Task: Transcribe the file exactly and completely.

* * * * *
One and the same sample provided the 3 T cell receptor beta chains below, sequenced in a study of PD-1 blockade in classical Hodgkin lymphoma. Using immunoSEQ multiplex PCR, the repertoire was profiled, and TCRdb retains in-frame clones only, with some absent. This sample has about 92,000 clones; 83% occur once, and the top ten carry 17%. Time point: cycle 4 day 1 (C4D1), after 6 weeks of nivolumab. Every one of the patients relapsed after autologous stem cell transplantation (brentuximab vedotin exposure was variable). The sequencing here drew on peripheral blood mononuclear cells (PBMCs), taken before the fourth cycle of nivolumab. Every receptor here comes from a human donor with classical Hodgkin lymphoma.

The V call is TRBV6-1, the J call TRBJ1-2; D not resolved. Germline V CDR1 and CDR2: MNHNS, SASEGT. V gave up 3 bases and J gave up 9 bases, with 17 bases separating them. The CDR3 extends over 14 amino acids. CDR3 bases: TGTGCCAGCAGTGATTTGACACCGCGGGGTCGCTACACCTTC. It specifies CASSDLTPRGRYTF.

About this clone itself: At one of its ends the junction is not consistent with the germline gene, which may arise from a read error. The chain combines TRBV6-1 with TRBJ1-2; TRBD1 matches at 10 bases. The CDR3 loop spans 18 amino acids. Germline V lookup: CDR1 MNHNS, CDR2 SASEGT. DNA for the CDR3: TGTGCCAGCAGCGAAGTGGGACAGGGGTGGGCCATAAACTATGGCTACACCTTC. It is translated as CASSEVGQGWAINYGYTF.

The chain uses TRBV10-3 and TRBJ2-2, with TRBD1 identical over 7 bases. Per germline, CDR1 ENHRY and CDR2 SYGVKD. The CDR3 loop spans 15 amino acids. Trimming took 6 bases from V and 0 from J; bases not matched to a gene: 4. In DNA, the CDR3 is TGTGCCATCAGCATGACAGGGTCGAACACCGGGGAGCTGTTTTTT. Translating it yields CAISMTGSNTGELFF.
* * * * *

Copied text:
One and the same sample provided the 3 T cell receptor beta chains below, sequenced in a study of PD-1 blockade in classical Hodgkin lymphoma. Using immunoSEQ multiplex PCR, the repertoire was profiled, and TCRdb retains in-frame clones only, with some absent. This sample has about 92,000 clones; 83% occur once, and the top ten carry 17%. Time point: cycle 4 day 1 (C4D1), after 6 weeks of nivolumab. Every one of the patients relapsed after autologous stem cell transplantation (brentuximab vedotin exposure was variable). The sequencing here drew on peripheral blood mononuclear cells (PBMCs), taken before the fourth cycle of nivolumab. Every receptor here comes from a human donor with classical Hodgkin lymphoma.

The V call is TRBV6-1, the J call TRBJ1-2; D not resolved. Germline V CDR1 and CDR2: MNHNS, SASEGT. V gave up 3 bases and J gave up 9 bases, with 17 bases separating them. The CDR3 extends over 14 amino acids. CDR3 bases: TGTGCCAGCAGTGATTTGACACCGCGGGGTCGCTACACCTTC. It specifies CASSDLTPRGRYTF.

About this clone itself: At one of its ends the junction is not consistent with the germline gene, which may arise from a read error. The chain combines TRBV6-1 with TRBJ1-2; TRBD1 matches at 10 bases. The CDR3 loop spans 18 amino acids. Germline V lookup: CDR1 MNHNS, CDR2 SASEGT. DNA for the CDR3: TGTGCCAGCAGCGAAGTGGGACAGGGGTGGGCCATAAACTATGGCTACACCTTC. It is translated as CASSEVGQGWAINYGYTF.

The chain uses TRBV10-3 and TRBJ2-2, with TRBD1 identical over 7 bases. Per germline, CDR1 ENHRY and CDR2 SYGVKD. The CDR3 loop spans 15 amino acids. Trimming took 6 bases from V and 0 from J; bases not matched to a gene: 4. In DNA, the CDR3 is TGTGCCATCAGCATGACAGGGTCGAACACCGGGGAGCTGTTTTTT. Translating it yields CAISMTGSNTGELFF.